This story shows you how to properly paint a window.
Many people think of painting as something anyone can do. But don't take the job lightly -- painting mistakes can cause plenty of window problems. Take the time to learn how to do the job right.
Preparation is vital. New windows should be sanded and primed. If the surface of an old window is rough because of paint buildup or other causes, new paint will not correct the situation. Scrape and sand as needed until the surface looks and feels smooth.
A coat of paint may hinder the window from closing easily. Before painting, scrape or sand until the window works well, then sand some more to allow for the new paint's thickness.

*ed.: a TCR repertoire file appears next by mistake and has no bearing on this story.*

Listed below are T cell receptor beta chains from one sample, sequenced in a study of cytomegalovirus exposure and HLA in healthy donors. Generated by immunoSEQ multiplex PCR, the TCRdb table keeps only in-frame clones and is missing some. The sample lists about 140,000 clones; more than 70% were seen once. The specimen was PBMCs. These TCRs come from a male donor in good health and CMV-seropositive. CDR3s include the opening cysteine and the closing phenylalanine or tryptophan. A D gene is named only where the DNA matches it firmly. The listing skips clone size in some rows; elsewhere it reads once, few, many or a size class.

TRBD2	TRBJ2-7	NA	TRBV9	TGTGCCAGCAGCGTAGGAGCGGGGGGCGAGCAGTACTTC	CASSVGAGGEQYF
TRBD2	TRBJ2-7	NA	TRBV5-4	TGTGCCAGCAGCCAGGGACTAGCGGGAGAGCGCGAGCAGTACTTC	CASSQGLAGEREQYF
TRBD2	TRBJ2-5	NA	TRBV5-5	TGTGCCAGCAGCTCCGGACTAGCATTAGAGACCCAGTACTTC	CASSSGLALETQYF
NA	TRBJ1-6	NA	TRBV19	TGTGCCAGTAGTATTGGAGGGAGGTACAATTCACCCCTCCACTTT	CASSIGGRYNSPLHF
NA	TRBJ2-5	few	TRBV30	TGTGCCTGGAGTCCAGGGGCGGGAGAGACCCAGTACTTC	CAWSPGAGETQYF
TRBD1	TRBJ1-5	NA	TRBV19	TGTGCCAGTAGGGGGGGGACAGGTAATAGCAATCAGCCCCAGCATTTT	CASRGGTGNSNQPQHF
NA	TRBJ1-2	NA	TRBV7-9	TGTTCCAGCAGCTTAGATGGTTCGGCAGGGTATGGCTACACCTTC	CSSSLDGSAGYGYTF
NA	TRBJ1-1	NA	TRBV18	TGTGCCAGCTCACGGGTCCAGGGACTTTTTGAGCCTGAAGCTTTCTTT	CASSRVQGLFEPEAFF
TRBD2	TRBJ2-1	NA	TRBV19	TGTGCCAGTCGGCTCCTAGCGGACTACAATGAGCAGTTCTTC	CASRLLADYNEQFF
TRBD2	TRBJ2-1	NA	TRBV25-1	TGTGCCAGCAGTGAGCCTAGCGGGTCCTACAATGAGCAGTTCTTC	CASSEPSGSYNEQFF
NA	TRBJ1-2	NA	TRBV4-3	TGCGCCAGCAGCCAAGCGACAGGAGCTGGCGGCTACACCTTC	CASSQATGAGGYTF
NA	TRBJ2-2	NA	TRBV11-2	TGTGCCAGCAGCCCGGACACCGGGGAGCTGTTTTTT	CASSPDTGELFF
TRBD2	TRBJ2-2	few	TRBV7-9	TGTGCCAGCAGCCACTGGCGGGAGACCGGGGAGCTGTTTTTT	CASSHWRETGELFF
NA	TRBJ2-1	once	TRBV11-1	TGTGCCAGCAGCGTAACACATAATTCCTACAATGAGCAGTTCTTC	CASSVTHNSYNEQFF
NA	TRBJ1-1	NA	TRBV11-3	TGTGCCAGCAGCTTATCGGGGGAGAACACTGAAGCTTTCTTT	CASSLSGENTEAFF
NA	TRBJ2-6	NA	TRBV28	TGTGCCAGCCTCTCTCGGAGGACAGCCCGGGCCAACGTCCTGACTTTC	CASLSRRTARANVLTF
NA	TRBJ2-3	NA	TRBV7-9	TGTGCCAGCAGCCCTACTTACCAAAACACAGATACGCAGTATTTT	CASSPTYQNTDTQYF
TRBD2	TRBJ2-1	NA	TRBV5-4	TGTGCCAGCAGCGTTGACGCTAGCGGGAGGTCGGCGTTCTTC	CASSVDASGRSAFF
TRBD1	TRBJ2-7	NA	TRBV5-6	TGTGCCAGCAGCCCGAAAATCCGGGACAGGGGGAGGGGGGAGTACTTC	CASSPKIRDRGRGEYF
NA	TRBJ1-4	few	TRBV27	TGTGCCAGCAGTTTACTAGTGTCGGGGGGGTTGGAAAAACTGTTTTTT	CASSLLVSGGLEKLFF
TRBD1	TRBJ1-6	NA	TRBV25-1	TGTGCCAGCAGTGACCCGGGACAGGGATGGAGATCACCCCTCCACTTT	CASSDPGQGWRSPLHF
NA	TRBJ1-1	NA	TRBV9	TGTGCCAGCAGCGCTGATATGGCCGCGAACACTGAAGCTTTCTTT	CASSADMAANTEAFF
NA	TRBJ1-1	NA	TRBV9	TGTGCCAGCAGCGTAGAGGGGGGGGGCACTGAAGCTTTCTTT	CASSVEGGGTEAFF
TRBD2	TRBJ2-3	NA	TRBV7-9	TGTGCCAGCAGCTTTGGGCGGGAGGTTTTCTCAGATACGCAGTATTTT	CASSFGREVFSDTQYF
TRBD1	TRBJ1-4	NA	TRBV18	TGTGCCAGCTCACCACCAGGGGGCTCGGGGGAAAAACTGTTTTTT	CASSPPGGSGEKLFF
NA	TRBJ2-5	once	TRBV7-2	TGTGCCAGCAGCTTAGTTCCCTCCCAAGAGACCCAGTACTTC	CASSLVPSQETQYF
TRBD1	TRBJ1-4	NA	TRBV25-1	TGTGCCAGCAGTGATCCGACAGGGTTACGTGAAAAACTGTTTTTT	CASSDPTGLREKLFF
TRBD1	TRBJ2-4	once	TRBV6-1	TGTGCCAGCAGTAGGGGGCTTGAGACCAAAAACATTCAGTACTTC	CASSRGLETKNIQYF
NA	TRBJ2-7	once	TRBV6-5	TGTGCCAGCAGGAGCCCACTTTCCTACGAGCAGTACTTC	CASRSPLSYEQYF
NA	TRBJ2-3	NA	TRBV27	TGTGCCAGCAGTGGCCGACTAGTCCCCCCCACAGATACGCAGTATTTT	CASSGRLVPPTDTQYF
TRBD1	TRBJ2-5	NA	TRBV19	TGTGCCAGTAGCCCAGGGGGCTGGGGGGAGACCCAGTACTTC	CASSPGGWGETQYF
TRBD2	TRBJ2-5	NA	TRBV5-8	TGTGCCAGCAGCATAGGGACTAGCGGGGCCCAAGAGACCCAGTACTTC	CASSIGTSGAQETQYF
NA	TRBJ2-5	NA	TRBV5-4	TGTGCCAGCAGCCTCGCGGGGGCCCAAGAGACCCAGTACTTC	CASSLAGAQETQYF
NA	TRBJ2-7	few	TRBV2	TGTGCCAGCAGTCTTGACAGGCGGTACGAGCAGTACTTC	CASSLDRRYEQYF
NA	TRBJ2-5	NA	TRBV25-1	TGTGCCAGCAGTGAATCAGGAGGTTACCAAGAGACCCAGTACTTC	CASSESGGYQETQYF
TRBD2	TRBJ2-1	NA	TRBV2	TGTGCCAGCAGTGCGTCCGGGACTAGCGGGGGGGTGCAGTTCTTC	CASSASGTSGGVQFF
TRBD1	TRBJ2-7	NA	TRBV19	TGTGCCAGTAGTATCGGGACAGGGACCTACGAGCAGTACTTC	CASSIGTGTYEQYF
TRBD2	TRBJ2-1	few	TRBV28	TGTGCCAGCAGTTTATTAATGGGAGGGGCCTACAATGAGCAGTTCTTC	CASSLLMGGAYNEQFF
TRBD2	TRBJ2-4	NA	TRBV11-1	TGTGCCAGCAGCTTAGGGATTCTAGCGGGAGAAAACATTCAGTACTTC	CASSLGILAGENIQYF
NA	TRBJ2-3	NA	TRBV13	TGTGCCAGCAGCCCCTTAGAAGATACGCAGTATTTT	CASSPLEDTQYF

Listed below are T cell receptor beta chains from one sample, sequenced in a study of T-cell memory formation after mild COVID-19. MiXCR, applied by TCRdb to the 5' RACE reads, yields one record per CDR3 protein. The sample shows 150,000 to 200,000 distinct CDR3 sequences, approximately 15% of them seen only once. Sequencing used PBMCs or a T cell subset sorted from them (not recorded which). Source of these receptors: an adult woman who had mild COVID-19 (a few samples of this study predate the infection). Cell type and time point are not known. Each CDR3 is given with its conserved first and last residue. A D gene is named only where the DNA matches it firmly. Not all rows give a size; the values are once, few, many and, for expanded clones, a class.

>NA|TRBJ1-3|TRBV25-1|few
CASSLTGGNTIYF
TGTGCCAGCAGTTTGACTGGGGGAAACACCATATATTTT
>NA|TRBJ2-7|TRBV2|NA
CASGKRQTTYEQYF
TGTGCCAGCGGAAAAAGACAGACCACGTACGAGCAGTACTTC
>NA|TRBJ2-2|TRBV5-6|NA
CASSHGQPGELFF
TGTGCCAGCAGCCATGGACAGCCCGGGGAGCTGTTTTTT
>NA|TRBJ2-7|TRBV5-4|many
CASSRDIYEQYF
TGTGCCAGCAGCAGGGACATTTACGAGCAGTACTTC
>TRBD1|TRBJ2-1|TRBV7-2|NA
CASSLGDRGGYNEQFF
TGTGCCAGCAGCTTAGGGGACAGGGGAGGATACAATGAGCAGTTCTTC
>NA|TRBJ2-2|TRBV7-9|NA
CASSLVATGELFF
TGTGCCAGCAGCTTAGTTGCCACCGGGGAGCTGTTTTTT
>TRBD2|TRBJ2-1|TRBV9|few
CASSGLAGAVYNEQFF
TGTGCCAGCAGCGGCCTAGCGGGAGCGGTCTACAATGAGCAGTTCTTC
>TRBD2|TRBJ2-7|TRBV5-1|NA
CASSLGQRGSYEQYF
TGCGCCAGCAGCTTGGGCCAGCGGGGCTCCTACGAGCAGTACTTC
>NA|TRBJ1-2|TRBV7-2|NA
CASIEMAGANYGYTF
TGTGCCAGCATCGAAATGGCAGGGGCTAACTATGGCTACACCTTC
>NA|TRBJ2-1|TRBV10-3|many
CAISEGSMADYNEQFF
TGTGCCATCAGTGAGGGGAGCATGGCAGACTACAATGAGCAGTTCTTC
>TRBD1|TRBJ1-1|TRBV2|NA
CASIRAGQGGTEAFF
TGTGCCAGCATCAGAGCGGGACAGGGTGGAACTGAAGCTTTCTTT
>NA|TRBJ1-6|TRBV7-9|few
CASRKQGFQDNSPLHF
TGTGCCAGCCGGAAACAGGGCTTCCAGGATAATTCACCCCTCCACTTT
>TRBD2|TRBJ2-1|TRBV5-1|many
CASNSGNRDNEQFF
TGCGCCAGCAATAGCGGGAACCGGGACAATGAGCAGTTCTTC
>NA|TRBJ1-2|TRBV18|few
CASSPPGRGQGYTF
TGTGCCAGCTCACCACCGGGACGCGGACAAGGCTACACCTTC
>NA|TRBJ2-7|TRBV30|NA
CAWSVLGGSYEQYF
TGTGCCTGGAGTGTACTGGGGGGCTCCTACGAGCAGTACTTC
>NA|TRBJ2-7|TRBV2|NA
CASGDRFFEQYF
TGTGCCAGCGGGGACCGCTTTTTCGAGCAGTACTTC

To make sure the new paint will stick, sand all surfaces first. (A coat of primer will also ensure stickability, but the extra paint thickness can pose problems on an old window.) Whenever you apply paint you will create a slight ridge. To ensure a smooth surface, aim to always maintain a wet edge.
About 2 hours to lightly sand and paint a medium-size window; more time if extensive sanding is needed
High-quality paintbrush (a 2- or 2 1/2-inch tapered brush is useful), solid and foam sanding blocks, paint scrapers, straight razor blades, razor-blade scraper, putty knife
Painting is a skill that you can learn in a couple of hours if you work carefully.
Protect the floor with drop cloths. For high windows use a stable ladder.
Sandpaper, wood filler, paint, primer